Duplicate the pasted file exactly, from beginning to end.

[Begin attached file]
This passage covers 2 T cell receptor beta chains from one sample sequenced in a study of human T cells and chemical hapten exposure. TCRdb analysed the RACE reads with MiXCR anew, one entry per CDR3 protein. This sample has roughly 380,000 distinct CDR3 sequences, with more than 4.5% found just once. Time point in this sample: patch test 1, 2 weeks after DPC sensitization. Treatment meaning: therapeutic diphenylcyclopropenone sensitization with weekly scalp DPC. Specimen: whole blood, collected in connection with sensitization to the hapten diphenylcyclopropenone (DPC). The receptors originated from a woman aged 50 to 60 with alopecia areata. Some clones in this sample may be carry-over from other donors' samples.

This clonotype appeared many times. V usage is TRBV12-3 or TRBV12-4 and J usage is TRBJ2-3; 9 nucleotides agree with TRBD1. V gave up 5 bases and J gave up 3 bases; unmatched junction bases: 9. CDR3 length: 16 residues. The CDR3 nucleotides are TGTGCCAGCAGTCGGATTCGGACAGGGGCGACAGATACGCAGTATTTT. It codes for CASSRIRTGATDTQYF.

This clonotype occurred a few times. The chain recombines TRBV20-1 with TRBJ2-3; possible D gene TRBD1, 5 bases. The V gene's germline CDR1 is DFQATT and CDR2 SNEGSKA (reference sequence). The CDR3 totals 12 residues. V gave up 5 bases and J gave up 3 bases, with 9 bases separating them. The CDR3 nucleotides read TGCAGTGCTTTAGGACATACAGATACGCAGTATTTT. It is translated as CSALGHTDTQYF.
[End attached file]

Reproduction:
This passage covers 2 T cell receptor beta chains from one sample sequenced in a study of human T cells and chemical hapten exposure. TCRdb analysed the RACE reads with MiXCR anew, one entry per CDR3 protein. This sample has roughly 380,000 distinct CDR3 sequences, with more than 4.5% found just once. Time point in this sample: patch test 1, 2 weeks after DPC sensitization. Treatment meaning: therapeutic diphenylcyclopropenone sensitization with weekly scalp DPC. Specimen: whole blood, collected in connection with sensitization to the hapten diphenylcyclopropenone (DPC). The receptors originated from a woman aged 50 to 60 with alopecia areata. Some clones in this sample may be carry-over from other donors' samples.

This clonotype appeared many times. V usage is TRBV12-3 or TRBV12-4 and J usage is TRBJ2-3; 9 nucleotides agree with TRBD1. V gave up 5 bases and J gave up 3 bases; unmatched junction bases: 9. CDR3 length: 16 residues. The CDR3 nucleotides are TGTGCCAGCAGTCGGATTCGGACAGGGGCGACAGATACGCAGTATTTT. It codes for CASSRIRTGATDTQYF.

This clonotype occurred a few times. The chain recombines TRBV20-1 with TRBJ2-3; possible D gene TRBD1, 5 bases. The V gene's germline CDR1 is DFQATT and CDR2 SNEGSKA (reference sequence). The CDR3 totals 12 residues. V gave up 5 bases and J gave up 3 bases, with 9 bases separating them. The CDR3 nucleotides read TGCAGTGCTTTAGGACATACAGATACGCAGTATTTT. It is translated as CSALGHTDTQYF.